Pet Health & Nutrition        

Evolution of Omega-3 Fatty Acids in Canine & Feline Diets
Omega-3 Essentials
All Natural Vitamins A & D
Clinical References

Omega-3 Essentials
by: Sally Perea, D.V.M., M.S., D.A.C.V.N.

Omega-3 fatty acids are considered essentials fatty acids (EFAs) for humans, as well as for dogs and cats, because they cannot be made
in the body. In order to maintain optimal health and wellness, these
fatty acids must be obtained through diet or supplementation.

EPA and DHA are necessary structural components of cell membranes. These functional, health-promoting fatty acids maintain the cell
membrane fluidity and permeability needed for healthy functioning cells.

The two health-promoting omega-3 fatty acids are eicosapentaenoic
acid (EPA) and docosahexaenoic acid (DHA). EPA and DHA are long
chain omega-3 fatty acids found abundantly in fish. Flax seed oil
contains alpha-linolenic acid (ALA), a shorter chain omega-3 fatty
acid that requires the enzyme delta-6 desaturase to convert ALA
to EPA and DHA in the body.

Humans and dogs have limited ability to convert ALA to EPA and DHA2. Cats, on the other hand, have less ability to convert ALA to EPA and DHA3. Therefore, supplementation with high quality omega-3 fish oil is recommended for humans, dogs, and cats.

One of the key functions of the omega-3 fatty acid EPA is supporting the body’s natural anti-inflammatory response. Dogs and cats can suffer from numerous inflammatory conditions that can affect their health and well-being. Studies have shown supplementation of omega-3 fatty acids from fish supports dogs and cats with inflammatory conditions associated with the skin, joints, kidneys, and heart4-9. In addition, EPA is known to
promote healthy triglyceride (fat) levels within the blood of dogs4.

In puppies and kittens, the omega-3 fatty acid DHA plays a key role in neurological (brain) and retinal (eye) development4,10. Studies have
shown that feeding pregnant dogs omega-3 fatty acid-enriched foods
during gestation and lactation provides needed DHA to their puppies10. Puppies weaned onto foods with DHA have improved electroretinographic responses (a measurement of the electrical response of the retina in the eye to light stimulation), and improved responses to training tests2, 10. Studies in humans have shown that omega-3 fatty acids may be
beneficial in maintaining normal cognitive function later in life11.
2. Dunbar BL, Bauer JE. Conversion of essential fatty acids by delta 6-desaturase in dog liver microsomes. J Nutr 2002;132:1701S–1703S.

3. Bauer JE. Fatty acid metabolism in domestic cats (Felis catus) and cheetahs (Acinoyx jubatas). Proceedings of the Nutrition Society 1997;56:1013–1024.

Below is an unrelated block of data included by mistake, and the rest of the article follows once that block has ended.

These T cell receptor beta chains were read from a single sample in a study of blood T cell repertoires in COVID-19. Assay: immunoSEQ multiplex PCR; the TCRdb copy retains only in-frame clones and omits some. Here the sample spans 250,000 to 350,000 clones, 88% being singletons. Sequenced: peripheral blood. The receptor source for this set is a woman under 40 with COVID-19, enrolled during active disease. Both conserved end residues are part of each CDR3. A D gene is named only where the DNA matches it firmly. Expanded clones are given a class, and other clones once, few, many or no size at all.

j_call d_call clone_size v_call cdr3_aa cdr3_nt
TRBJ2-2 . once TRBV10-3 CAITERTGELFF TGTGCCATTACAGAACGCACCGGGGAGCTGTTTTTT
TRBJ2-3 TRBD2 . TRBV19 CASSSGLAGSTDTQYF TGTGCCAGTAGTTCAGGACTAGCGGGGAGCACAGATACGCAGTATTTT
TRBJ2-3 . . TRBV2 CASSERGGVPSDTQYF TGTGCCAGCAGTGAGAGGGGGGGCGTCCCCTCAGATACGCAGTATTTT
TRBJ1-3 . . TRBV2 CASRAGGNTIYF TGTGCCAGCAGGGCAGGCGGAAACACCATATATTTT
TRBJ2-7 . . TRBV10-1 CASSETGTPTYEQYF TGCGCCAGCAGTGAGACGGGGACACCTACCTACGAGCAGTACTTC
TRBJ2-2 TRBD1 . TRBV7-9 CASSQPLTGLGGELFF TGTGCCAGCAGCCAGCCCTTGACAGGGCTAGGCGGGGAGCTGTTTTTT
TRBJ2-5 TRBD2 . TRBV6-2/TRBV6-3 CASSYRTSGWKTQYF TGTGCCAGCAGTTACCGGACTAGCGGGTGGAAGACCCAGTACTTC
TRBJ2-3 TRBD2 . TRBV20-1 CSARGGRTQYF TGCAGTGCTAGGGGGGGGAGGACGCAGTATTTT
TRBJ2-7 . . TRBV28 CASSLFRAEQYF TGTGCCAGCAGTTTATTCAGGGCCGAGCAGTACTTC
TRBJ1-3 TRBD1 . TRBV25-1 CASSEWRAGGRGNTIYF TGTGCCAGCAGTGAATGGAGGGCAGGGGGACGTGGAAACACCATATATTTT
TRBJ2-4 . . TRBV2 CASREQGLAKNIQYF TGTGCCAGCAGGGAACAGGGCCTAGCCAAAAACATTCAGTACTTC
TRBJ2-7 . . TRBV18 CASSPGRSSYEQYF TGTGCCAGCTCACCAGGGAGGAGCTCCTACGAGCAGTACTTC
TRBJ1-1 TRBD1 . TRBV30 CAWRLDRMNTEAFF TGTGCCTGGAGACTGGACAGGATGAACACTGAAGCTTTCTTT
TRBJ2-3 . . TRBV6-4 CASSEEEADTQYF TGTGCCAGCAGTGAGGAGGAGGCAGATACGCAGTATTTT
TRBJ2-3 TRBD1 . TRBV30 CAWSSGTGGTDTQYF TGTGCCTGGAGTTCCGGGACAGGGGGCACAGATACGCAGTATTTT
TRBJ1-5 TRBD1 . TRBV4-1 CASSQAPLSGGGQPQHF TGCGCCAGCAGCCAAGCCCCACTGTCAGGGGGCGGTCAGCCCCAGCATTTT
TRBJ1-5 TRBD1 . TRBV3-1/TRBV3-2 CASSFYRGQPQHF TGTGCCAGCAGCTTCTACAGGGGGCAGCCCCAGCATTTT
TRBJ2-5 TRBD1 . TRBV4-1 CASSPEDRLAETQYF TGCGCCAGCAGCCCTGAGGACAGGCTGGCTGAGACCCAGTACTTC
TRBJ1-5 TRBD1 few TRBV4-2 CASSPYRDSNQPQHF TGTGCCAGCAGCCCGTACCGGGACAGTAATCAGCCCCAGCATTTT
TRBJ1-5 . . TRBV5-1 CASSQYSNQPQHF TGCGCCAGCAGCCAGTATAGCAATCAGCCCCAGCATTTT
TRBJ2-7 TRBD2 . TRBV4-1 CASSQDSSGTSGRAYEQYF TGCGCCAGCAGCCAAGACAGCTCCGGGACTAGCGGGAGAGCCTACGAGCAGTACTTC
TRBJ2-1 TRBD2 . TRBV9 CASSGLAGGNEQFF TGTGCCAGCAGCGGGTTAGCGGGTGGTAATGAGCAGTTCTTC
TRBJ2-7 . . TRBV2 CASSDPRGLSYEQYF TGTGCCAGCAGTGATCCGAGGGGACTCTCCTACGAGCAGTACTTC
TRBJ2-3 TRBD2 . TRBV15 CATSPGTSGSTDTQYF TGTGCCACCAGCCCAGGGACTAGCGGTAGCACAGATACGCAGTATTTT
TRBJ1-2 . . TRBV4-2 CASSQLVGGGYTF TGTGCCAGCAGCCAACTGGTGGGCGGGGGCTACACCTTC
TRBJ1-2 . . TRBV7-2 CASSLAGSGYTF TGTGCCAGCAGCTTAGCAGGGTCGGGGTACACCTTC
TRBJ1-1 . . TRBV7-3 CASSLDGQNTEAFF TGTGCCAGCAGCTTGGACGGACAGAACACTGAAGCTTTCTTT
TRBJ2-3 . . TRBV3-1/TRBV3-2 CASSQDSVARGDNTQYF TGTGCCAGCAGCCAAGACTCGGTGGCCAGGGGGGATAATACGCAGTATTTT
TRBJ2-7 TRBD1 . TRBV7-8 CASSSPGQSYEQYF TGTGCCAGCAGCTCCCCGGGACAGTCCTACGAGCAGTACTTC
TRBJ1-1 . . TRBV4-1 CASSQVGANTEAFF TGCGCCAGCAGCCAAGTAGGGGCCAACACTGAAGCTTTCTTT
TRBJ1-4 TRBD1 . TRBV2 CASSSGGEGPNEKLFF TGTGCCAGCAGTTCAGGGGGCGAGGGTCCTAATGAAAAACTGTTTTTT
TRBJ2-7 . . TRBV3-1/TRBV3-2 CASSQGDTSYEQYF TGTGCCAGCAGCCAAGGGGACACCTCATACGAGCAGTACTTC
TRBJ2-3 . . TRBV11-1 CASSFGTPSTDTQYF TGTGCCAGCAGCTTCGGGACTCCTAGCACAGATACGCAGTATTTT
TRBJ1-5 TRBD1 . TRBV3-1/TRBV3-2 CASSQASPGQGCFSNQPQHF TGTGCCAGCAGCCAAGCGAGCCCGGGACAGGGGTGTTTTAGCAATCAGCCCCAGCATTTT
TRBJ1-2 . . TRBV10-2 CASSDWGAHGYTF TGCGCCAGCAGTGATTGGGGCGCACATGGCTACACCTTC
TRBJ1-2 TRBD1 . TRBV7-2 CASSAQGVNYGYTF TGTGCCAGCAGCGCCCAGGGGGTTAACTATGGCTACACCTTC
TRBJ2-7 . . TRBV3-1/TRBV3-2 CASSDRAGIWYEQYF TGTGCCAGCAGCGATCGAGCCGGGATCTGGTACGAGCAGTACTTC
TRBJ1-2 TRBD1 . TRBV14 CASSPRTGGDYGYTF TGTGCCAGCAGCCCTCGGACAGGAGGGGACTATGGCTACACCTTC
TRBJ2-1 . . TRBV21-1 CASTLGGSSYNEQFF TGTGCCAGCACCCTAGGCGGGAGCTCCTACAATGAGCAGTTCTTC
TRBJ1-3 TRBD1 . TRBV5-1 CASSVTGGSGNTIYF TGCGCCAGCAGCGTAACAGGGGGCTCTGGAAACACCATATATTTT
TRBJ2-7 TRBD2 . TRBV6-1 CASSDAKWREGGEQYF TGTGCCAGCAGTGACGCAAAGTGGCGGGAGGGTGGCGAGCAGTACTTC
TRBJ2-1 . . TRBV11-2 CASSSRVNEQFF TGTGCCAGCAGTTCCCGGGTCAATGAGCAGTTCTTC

4. Bauer JE. Responses of dogs to dietary omega-3 fatty acids. J Amer Vet Med Assoc 2007;11:1657–1661.

5. Brown SA, Brown CA, Crowell WA, et al. Effects of dietary polyunsaturated fatty acid supplementation in early renal insufficiency in dogs. J Lab Clin Med 2000;135:275–286.


Lastly, essential fatty acid supplementation is known to maintain
general skin and coat quality in dogs and cats.

Consult your veterinarian to evaluate the total amount of omega-3 fatty acids your dog/puppy or cat/kitten should receive on a daily basis based
on species, age, activity level, diet, life stage (growth/reproductive and
adult), and health condition.

6. Hansen RA, Harris ME, Pluhar GE, et al. Fish oil decreases matrix metallopoteinases in knee synovia of dogs with inflammatory joint disease. J Nutr Biochem 2008;19(2):101–108.

7. Freeman LM, Rush JE, Kehayias JJ. Nutritional alterations and the effects of fish oil supplementation in dogs with heart failure. J Vet Intern Med 1998;12: 440–448.

8. Freeman LM, Rush JE, Markwell PJ. Effects of dietary modification in dogs wth early chronic valvular disease. J Vet Intern Med 2006;20:1116–1126.

9. Smith CE, Freeman LM, Rush, JE, et al. Omega-3 fatty acids in Boxer dogs with arrhythmogenic right ventricular cardiomyopathy. J Vet Intern Med 2007;21:256–273.

10. Heinemann KM, Waldron MK, Bigley KE. Long-chain (n-3) polyunsaturated fatty acids are more efficient than alpha-linolenic acid in improving electroretinogram responses in puppies exposed during gestation, lactation, and weaning. J Nutr 2005;135:1960–1966.

11. Freemantle E, Vanda M, Tremblay-Mercier J, et al. Omega-3 fatty acids, energy substrates, and brain function during aging. Prostaglandins, Leukotrienes and Essential Fatty Acids 2006;75:213–220.